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Discover This Lost Roman City In The Spanish Pyrenees

TheTravel logo TheTravel 11/6/2022 Aaron Spray
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  • Spain's Newest Lost Roman City - El Forau de la Tuta
  • What Is Known Of The Roman City (& Later Christian Settlement)
  • Location & Setting Of The Lost Roman City

There are stores of lost cities all over the world, and new ones are being rediscovered all the time (like the lost Egyptian city of Heracleion/Thonis that was found submerged in the Mediterranean Sea). There are also many lost Roman-era cities around the Mediterranean basin. One of the most recent major finds was a previously unknown Roman city in the Spanish Pyrenees.

It is apparent that this was a substantial ancient Roman city, but still, no one knows its name. Until the name of the old Roman city is discovered, the city is being called by the old name for the site - El Forau de la Tuta. While it is fascinating to read about long-lost cities, it is typically more rewarding to visit cities with more substantial ruins. Visit the Roman Walls of Lugo in Spain and see a very rare example of Roman walls still almost intact.

Spain's Newest Lost Roman City - El Forau de la Tuta

Researchers from the University of Zaragoza in Aragon, Spain, have just announced a new major find this year in 2022. The researchers set out to study some neglected ruins, but instead, they discovered a previously unknown ancient city. They started their excavations in 2018 and studied ruins around the San Pedro hermitage. The first round of excavations took place in 2021.

  • Period: 1st to 2nd Centuries
  • Name: Unknown

Read the full report, El Forau de la Tuta: A Hitherto Unknown Roman Imperial City on the Southern Slopes of the Pyrenees.

Currently, there are many more questions than answers. Hopefully, there will be subsequent studies that bring more of the city and its tail to life.

Related: Truth Or Legend? 8 Lost Cities That Have Still Not Been Discovered

What Is Known Of The Roman City (& Later Christian Settlement)

The Roman city has been dated to between the 1st and 2nd centuries and had all the hallmarks of a Roman city - like baths, a water supply, urban planning, a temple, streets, and sewers. It is possible the city was larger than is currently known, as the site extends into unexplored agricultural lands. The city was found to be of large dimensions and the “buildings of monumental proportions.”

The study identified two Corinthian capitals, three Italic Attic bases, a classical Attic base, several flat-edged fluted shaft drums, and a fragment of cornice. It is believed that these were early imperial public buildings.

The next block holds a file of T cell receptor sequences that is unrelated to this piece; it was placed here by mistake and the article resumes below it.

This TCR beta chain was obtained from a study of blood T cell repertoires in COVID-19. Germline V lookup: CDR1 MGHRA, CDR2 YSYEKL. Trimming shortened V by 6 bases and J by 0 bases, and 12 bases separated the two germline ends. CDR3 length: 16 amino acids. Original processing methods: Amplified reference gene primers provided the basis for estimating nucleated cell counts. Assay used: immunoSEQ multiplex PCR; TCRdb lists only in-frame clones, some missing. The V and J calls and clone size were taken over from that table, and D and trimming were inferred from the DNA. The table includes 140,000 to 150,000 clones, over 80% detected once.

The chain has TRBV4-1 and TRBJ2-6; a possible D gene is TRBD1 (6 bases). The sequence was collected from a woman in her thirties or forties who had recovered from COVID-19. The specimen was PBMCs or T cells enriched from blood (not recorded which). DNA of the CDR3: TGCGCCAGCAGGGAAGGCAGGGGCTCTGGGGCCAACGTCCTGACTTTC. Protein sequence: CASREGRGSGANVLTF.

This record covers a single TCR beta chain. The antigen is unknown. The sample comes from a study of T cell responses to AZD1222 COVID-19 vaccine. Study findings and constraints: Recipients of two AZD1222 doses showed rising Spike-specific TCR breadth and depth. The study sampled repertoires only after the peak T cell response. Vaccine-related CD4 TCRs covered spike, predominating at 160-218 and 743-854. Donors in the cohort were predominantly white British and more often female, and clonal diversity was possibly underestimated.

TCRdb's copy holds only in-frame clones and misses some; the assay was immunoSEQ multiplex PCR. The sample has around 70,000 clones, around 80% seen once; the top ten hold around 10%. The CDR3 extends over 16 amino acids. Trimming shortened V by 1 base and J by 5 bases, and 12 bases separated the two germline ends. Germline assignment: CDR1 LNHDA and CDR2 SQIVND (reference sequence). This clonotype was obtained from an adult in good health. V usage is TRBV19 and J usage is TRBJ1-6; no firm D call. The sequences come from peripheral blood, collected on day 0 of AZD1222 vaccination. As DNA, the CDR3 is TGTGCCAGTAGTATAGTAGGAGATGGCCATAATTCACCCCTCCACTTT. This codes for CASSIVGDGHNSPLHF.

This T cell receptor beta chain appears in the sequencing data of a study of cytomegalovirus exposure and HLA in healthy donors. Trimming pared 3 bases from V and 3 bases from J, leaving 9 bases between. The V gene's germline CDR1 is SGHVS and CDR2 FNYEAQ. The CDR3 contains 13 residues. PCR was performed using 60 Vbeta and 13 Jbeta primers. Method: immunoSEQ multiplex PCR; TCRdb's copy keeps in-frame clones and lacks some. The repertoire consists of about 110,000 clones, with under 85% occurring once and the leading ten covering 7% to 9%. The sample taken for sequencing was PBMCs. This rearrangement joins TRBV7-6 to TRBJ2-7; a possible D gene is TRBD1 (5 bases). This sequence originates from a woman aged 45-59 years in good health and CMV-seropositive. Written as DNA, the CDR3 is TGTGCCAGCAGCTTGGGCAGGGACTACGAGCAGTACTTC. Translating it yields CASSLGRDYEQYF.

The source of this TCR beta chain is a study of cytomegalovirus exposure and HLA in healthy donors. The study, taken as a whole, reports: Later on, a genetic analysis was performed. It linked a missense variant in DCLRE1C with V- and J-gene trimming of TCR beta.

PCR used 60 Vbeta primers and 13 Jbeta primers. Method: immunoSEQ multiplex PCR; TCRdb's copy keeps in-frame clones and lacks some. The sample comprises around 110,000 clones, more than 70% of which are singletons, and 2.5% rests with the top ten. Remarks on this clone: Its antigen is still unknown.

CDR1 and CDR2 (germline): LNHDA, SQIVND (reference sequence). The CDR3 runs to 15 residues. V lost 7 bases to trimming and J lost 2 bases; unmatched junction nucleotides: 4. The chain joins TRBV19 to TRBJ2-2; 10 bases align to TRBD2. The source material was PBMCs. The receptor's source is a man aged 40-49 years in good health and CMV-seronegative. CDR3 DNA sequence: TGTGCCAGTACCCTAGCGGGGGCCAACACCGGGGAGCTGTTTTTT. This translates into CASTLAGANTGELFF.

The city was also occupied during the early-medieval Christian era (the 9th to 13th centuries). During that later period, it was a rural community called Artede (or Arteda, Artieda, or Arteda Ciuitate) in the Visigoth and early Andalusian periods.

It was a peasant habitat-type community superimposed on the older Roman settlement. In some places in the world (like the old Roman city of Dara), one can find people living on the ruins of ancient Roman ruins today. Sometimes, the remaining structures of the old monumental buildings are incorporated into villagers' houses.

Related: Where The Lost City Of Vilcabamba Is (And It's Not The Same As Machu Picchu)

Location & Setting Of The Lost Roman City

The long-lost Roman city was once on a road that connected three important Roman cities - Iaca (Jaca, Huesca), Ilumberri (Lumbier, Navarra), and Pompelo (Pamplona, Navarra). Today the route is known as the Camino Real de Ruesta a Mianos (the High Road from Ruesta to Mianos).

The road persisted long after the Romans were gone into the Middle Ages as a pilgrimage route to Santiago de Compostela (it was a section of the French Route as part of the Camino de Santiago).

The Romans called the Iberian Peninsula Hispania. They ruled parts or all of Spain from around 218 BC to 472 AD - a period of almost 700 years. The Roman Republic established its presence on the eastern coast of Spain early on, and the Romans remained there until the fall of the empire in around 472 AD. There is no shortage of impressive Roman ruins to be found all around Spain and Portugal today.

The Roman presence in Spain was the strongest along the coast, the region that El Forau de la Tuta was a part of would have been controlled for a shorter period. It is located close to the Basque region of Spain.

Archeology can be exciting as more and more is discovered all the time. Who knows how many more lost cities are waiting to be discovered?


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